Safety & Health Assessment & Research for Prevention Program, Department of Labor and Industries, founded in 1990, focuses on workplace safety and health, much of it involving construction. Completed studies include manual handling of drywall,* nail guns,* ergonomics training for carpenters, work-related disorders of the knee, falls in construction,* and residential painters' lead exposure. Ongoing projects include work-related musculoskeletal disorders, occupational skin disorders, workplace deaths (FACE program), adult blood lead registry, and identifying and ranking the most hazardous workplace chemicals. (*=report available from SHARP)

  • State Compensation Insurance Fund

    California state agency lists dozens of tailgate topics in English and Spanish for a general audience; some, including asphalt, close calls, diesel exhaust, lifting techniques, roofing safety, and walking/working surfaces, are useful for construction. (The tailgate talk, "fall protection," is not, outside of California.)

  • Swedish Work Environment Authority (Arbetsmiljörket)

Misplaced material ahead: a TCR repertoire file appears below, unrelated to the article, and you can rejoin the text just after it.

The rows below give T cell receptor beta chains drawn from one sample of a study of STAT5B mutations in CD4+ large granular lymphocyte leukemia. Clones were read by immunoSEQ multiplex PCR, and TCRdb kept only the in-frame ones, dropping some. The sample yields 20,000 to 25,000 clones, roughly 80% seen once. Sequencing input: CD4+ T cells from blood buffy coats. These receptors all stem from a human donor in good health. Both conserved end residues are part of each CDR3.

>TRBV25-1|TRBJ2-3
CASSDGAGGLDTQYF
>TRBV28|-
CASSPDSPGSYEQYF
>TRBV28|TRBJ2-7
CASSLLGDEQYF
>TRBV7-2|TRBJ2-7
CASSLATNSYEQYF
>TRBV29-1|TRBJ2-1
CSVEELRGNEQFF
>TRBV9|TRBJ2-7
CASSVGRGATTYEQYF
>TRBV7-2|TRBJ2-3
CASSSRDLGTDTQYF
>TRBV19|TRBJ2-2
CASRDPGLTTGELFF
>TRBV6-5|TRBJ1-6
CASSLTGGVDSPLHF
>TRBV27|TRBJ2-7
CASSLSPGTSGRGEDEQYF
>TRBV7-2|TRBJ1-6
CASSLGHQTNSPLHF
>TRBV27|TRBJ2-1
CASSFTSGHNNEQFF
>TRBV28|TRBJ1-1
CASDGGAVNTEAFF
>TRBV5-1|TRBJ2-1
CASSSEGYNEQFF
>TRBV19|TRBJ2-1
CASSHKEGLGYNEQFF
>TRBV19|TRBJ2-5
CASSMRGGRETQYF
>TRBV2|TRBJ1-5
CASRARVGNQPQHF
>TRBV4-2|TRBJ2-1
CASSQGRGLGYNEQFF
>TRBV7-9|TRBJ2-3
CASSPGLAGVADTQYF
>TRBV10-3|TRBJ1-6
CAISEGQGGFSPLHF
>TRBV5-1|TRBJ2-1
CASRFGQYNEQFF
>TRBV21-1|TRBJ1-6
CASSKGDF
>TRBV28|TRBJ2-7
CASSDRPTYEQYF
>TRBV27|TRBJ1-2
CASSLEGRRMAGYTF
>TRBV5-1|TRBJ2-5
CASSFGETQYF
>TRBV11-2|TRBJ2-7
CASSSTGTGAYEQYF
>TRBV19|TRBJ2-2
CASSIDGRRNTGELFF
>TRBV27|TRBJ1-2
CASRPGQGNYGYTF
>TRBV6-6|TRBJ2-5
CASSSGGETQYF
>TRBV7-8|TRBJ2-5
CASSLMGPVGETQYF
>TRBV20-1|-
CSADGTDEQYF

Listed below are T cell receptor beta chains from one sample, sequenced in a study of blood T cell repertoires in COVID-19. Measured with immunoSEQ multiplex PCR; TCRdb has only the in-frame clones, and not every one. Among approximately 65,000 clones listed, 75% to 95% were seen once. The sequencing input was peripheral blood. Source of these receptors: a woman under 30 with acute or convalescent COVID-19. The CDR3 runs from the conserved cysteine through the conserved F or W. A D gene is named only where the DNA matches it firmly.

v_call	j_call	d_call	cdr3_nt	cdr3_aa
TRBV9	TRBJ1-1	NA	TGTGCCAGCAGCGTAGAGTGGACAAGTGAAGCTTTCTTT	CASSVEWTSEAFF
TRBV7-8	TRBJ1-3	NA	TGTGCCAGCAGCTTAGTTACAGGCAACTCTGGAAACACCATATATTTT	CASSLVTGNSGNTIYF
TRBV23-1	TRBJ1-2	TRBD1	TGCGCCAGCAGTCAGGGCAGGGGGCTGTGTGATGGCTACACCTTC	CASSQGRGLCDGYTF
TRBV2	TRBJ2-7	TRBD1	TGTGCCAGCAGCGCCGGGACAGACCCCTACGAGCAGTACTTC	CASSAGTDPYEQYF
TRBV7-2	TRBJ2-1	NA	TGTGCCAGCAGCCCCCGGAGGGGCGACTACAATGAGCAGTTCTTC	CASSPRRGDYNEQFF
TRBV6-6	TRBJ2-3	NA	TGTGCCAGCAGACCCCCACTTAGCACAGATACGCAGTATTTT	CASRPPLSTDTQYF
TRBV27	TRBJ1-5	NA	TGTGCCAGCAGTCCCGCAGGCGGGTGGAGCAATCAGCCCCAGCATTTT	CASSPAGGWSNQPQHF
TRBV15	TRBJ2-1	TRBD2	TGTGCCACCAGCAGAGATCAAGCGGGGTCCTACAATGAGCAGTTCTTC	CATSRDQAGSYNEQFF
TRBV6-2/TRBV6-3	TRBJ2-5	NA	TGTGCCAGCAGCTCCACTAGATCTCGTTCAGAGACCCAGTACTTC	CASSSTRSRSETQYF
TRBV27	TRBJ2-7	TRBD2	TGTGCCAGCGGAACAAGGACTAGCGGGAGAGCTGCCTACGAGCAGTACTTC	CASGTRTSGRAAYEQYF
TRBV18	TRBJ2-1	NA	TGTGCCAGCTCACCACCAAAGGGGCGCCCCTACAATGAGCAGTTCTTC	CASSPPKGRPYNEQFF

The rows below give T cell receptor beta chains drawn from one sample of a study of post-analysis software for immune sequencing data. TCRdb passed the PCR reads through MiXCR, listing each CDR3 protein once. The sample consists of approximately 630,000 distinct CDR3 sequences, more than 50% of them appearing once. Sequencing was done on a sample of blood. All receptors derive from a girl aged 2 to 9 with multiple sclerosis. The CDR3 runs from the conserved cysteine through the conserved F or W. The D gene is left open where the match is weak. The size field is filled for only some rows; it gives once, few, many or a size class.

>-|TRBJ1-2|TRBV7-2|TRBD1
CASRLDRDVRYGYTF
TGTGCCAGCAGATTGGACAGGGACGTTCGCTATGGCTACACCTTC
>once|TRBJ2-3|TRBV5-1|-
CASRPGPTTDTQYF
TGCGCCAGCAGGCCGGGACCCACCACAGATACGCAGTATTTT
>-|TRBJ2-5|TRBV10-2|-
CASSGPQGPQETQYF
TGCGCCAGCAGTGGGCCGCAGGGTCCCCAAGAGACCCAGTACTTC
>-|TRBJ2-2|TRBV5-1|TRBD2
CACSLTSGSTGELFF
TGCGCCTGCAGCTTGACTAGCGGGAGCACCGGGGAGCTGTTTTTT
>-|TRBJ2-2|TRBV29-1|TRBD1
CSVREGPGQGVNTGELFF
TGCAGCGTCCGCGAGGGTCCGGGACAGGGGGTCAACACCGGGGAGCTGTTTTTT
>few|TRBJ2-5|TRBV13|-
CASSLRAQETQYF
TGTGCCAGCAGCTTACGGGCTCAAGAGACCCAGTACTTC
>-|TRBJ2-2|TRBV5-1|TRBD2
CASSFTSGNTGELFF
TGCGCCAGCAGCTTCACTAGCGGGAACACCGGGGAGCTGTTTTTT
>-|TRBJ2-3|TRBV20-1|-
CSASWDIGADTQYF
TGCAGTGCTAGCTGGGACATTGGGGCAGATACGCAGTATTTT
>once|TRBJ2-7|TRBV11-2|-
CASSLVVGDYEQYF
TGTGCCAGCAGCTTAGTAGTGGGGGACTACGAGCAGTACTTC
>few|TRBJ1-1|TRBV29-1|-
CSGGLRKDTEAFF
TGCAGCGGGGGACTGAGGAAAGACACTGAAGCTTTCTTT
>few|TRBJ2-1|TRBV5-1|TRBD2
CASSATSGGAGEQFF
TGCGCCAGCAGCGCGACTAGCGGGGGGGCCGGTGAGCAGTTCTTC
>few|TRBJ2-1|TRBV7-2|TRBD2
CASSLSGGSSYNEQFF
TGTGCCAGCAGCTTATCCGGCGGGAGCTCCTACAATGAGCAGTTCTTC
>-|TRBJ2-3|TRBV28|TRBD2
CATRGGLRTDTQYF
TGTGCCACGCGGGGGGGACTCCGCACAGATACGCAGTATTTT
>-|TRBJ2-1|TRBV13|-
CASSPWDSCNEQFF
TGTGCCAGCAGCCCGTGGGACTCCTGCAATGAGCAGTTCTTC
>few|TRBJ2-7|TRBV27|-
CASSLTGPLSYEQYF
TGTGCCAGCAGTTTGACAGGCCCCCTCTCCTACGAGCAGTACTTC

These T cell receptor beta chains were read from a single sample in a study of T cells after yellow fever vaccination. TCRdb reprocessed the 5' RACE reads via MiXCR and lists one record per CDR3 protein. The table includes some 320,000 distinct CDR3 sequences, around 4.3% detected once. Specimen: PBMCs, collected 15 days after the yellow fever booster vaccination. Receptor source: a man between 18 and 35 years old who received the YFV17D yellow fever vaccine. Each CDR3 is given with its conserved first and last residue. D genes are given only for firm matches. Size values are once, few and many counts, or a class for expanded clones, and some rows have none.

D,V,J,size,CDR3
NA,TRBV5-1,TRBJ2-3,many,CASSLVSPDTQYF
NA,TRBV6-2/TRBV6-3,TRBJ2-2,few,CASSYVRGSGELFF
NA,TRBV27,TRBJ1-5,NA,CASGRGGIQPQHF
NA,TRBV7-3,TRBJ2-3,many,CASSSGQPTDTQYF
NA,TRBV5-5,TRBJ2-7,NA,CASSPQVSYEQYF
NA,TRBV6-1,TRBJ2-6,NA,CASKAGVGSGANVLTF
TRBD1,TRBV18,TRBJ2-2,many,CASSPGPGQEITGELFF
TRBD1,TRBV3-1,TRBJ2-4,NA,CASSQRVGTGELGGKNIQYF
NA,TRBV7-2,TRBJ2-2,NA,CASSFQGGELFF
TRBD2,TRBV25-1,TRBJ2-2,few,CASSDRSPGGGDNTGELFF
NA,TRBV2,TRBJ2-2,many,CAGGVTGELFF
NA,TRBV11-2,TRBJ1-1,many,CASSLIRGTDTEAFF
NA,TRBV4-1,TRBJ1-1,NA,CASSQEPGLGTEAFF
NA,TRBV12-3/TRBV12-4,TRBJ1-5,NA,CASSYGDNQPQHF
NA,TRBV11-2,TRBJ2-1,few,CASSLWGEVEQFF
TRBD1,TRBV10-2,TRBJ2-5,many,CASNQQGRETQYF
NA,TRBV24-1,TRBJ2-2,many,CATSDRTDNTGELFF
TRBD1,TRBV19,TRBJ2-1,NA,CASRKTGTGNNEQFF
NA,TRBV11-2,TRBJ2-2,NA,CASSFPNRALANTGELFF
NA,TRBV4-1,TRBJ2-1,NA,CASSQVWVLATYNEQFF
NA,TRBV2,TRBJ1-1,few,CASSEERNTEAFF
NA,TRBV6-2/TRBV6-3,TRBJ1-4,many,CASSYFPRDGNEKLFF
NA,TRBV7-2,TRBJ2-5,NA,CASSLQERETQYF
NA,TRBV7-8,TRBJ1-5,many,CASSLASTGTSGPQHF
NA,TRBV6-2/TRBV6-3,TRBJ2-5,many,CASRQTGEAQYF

(Swedish and English. For English, click on button that says In English.) English-language items include statistics on occupational injuries and illnesses, including musculoskeletal problems; videos for sale on fall prevention, accident investigation, and safety staff on the job site; a report on ergonomics (Sweden published a general ergonomics standard in 1998.)

  • University System of Georgia MSDS Database

    Material safety data sheets are organized alphabetically by chemical or substance name.

  • US-EU Cooperation on Workplace Safety & Health

    Launched jointly in July 2000 by the U.S. Occupational Safety and Health Administration and the European Agency for Safety and Health at Work; covers good practice, research, statistics, systems, training, and legislation/regulations with special sections on Construction Safety and on Ergonomics. The OSHA portion on construction safety links to the (U.S.) OSHA construction page. The European Union Agency page, Good Practice Information on Safety and Health in the Construction Sector, lists sources of information in member and non-member states and other organizations.